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[NOTE: This is an edited version of the column from Christmas 2003 which was written from Tikrit and Baghdad. For the full version, go to: Good Morning Mesopotamia
It is 10:45 PM on Christmas Eve here in Baghdad. The space in which I work is a large barn of a room we call the Green Room even though the walls are more blue than green.
The Air Force folks set up a white board against one of the greenish walls, borrowed a projector used for presentations, and put the DVD of "It's a Wonderful Life" into a computer.
George Bailey has been declared, by his brother, "the richest man in town," and Clarence has just won his wings.
Still holds up.
Earlier tonight the bad guys tried to prove that neither Saddam's capture [about two weeks previous] nor Christmas meant anything to them by launching mortar attacks. They didn't hit much but they kept us all on edge.
Because of the attacks, the young Marines who nightly come in to use our phones to call home are missing. They are out protecting us. They will probably patrol all night. We will let them use our phones tomorrow.
All over Iraq - all over the globe - there are young people like our Marines who are out protecting us. They are Army, and Air Force, and Navy personnel who are not home tonight and will not be home tomorrow.
Most of them will get to a phone or, at a minimum, a computer with which to share a moment with their families.
They are not sad, these young people. They are committed to doing what they have been trained to do.
They want to go home. And they will, most of them. But for tonight, it is another night on duty, in a building, a ship, or a tent and, depending upon where they are, they might or might not have inside plumbing.
Christmas goodies are strewn everywhere. Care packages of candy and cookies have been flooding in to the Green Room as, I suspect, they have everywhere in the theater.
The rule is: You open the box and leave it on the floor next to your desk. Anyone who comes by is welcome to take whatever appeals.
The big winner is Oreo's Double Stuff. Can't keep them in stock around here.
It is now just after midnight; and so it is Christmas in the Middle East, not all that far from where it all began.
The military's chief public affairs officer, Col. Bill Darley, just stopped by my desk to tell me, in that sad, but professional way military people have, that two soldiers have been killed by explosive devices this evening. That makes five this Christmas Eve day. We had heard that the terrorists would be using today to make a point.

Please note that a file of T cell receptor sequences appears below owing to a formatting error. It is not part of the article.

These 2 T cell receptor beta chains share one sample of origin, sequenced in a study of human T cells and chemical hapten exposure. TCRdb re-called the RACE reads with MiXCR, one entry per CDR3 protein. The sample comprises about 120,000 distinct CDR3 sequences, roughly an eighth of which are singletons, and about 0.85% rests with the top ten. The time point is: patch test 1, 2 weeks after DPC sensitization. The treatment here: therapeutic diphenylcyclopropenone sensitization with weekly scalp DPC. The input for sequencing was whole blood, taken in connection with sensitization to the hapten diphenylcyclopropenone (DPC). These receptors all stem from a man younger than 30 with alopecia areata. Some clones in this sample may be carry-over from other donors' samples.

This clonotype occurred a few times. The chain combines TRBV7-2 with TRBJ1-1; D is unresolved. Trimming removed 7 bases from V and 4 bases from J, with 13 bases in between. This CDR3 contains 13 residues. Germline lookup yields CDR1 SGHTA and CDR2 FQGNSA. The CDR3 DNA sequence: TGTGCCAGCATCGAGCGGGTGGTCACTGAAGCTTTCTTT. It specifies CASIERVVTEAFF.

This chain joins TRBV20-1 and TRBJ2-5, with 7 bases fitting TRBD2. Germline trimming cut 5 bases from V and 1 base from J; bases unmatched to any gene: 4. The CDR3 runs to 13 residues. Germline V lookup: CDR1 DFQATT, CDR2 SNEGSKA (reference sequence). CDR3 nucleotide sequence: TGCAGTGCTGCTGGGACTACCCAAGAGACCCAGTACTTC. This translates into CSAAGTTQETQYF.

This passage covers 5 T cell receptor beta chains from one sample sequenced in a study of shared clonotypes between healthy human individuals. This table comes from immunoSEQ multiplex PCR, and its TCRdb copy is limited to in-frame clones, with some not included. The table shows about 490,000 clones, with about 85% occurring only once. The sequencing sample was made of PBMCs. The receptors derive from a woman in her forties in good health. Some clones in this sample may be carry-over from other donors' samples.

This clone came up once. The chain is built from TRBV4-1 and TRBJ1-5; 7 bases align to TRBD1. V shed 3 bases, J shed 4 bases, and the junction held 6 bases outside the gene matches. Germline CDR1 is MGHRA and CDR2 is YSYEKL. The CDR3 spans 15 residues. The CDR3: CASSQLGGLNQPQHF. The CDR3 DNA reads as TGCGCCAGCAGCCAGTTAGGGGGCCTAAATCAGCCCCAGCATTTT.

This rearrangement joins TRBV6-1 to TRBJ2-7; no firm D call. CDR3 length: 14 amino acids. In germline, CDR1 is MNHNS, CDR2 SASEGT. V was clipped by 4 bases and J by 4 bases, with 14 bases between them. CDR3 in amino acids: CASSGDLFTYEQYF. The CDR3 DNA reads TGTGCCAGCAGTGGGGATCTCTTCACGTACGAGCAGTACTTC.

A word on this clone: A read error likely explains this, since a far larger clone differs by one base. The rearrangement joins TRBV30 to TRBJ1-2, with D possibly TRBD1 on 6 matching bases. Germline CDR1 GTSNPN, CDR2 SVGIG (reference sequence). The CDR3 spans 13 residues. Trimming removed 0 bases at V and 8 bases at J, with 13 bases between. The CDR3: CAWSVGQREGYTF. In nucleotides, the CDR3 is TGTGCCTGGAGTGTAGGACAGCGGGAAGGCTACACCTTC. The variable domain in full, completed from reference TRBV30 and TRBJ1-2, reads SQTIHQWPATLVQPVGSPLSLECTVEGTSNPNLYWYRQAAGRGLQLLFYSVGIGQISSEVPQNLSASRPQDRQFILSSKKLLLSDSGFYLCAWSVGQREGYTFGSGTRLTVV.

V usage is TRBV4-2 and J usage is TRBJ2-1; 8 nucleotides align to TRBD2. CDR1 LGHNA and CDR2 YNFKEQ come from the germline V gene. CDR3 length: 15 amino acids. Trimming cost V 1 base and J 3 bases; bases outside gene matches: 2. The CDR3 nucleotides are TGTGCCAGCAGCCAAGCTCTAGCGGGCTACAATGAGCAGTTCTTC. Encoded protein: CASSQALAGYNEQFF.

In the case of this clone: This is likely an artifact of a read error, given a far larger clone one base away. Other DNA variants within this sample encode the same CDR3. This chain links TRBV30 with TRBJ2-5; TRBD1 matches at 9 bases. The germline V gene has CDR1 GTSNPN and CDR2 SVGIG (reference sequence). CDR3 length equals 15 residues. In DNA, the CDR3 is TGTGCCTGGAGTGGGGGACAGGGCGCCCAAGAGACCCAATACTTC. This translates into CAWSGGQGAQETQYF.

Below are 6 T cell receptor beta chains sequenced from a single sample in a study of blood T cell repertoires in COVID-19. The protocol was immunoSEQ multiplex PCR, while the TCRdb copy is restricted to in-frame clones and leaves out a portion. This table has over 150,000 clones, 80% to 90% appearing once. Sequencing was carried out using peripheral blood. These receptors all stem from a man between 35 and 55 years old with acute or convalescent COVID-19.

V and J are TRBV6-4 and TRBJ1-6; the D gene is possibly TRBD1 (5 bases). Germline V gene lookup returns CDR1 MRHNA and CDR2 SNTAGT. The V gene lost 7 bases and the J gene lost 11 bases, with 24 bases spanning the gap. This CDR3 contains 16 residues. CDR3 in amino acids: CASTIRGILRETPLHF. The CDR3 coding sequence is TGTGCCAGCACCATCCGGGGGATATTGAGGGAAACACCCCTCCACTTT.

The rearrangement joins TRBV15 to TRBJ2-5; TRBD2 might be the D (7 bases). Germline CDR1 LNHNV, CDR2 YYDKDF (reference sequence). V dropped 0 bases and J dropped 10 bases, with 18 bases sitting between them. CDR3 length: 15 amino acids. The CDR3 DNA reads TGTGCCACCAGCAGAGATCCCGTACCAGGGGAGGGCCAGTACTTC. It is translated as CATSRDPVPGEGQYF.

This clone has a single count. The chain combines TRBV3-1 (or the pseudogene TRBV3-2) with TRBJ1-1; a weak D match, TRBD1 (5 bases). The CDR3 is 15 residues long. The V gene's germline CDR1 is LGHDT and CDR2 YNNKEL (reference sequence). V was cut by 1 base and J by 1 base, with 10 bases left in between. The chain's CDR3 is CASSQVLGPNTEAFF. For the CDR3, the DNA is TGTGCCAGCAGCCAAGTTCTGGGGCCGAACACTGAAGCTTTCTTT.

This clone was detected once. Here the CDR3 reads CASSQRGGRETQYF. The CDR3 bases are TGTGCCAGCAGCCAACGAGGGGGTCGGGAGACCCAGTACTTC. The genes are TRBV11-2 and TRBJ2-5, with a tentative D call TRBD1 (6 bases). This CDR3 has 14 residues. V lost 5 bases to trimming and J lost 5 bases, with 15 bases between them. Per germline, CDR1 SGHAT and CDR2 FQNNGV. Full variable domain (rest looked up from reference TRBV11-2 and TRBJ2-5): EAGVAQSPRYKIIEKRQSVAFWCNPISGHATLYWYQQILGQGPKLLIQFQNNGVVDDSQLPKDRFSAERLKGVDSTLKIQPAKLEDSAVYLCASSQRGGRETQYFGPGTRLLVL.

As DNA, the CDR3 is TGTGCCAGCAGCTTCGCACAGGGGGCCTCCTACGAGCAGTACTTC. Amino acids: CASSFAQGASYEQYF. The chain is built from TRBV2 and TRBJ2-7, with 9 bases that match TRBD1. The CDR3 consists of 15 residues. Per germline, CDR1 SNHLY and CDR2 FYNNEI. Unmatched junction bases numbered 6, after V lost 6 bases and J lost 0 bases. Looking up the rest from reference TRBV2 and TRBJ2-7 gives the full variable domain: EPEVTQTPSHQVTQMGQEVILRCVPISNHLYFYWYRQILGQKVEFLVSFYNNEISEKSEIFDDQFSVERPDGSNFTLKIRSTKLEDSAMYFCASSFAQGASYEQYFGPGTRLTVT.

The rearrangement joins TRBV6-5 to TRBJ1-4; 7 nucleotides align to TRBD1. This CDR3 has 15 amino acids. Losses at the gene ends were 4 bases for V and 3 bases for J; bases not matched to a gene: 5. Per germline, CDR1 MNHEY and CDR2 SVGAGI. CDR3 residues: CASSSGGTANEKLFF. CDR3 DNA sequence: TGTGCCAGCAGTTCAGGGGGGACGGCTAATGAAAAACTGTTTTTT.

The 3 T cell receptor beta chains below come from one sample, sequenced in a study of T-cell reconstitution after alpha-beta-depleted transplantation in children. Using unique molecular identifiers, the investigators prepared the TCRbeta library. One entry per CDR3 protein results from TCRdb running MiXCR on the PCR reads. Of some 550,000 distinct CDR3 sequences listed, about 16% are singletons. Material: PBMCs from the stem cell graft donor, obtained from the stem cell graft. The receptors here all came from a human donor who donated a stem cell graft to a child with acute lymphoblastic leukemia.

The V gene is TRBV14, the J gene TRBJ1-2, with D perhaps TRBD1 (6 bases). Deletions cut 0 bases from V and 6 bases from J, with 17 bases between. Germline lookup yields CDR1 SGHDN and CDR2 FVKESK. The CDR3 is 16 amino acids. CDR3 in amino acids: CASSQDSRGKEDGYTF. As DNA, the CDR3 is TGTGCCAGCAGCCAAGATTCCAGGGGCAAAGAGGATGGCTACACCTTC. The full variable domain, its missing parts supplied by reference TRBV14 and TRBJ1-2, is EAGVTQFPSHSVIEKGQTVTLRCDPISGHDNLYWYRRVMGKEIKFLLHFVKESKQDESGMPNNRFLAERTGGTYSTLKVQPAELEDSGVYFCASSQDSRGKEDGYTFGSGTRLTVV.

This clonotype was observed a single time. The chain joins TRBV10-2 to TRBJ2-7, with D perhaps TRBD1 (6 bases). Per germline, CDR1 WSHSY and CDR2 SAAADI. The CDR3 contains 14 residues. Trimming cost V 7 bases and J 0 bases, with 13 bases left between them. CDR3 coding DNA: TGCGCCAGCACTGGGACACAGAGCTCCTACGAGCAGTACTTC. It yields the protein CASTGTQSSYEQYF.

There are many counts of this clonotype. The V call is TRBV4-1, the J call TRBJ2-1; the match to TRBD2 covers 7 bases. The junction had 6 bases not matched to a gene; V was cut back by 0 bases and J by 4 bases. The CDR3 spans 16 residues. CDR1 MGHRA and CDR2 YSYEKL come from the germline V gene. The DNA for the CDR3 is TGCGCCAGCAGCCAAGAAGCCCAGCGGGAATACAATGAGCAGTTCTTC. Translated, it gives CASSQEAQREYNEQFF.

They have proven themselves to be heartless cowards who have nothing but hatred in their souls.
Col. Darley is the intellectual of the outfit. On the day of Saddam's capture he told me that was "the apotheosis of my military career."
Apotheosis is not a word you hear military men throwing around every day. In fact it might have been the first time in military history that someone in uniform had used it correctly in a sentence.
A remarkable man, Col. Bill Darley. One of 130,000 remarkable men and women here on this Christmas Day, 2003.
All over Iraq these men and women - old enough to have children, but young enough to be someone's child - all over Iraq they will be calling home this day, or e-mailing, or instant messaging; renewing the connection between parent and child; or child and parent.
Each renewal will end with the same six words, six words I share with you this day and which come from my heart and from the hearts of every person who is here to do this vitally important job.
You can watch them - even the battle-hardened Marines - as they are on our phones, staring across the 10,000 miles between a desk in the Green Room in the Palace in Baghdad, and the phone on the wall of their mom's kitchen. The phone that has been there since before they were tall enough to reach it.
They stare across that 10,000 miles and they listen.
And then so quietly.
And so gently.
And so tenderly.
These tough, young war-fighters; just before they have to hang up the phone and break that most cherished connection, they each say the same six words which end the conversation:
"Merry Christmas; On the Secret Decoder Ring today: A photo from that night showing the indomitable spirit of Americans - civilians and military - who will make the best of the worst of circumstances.
I love you, too."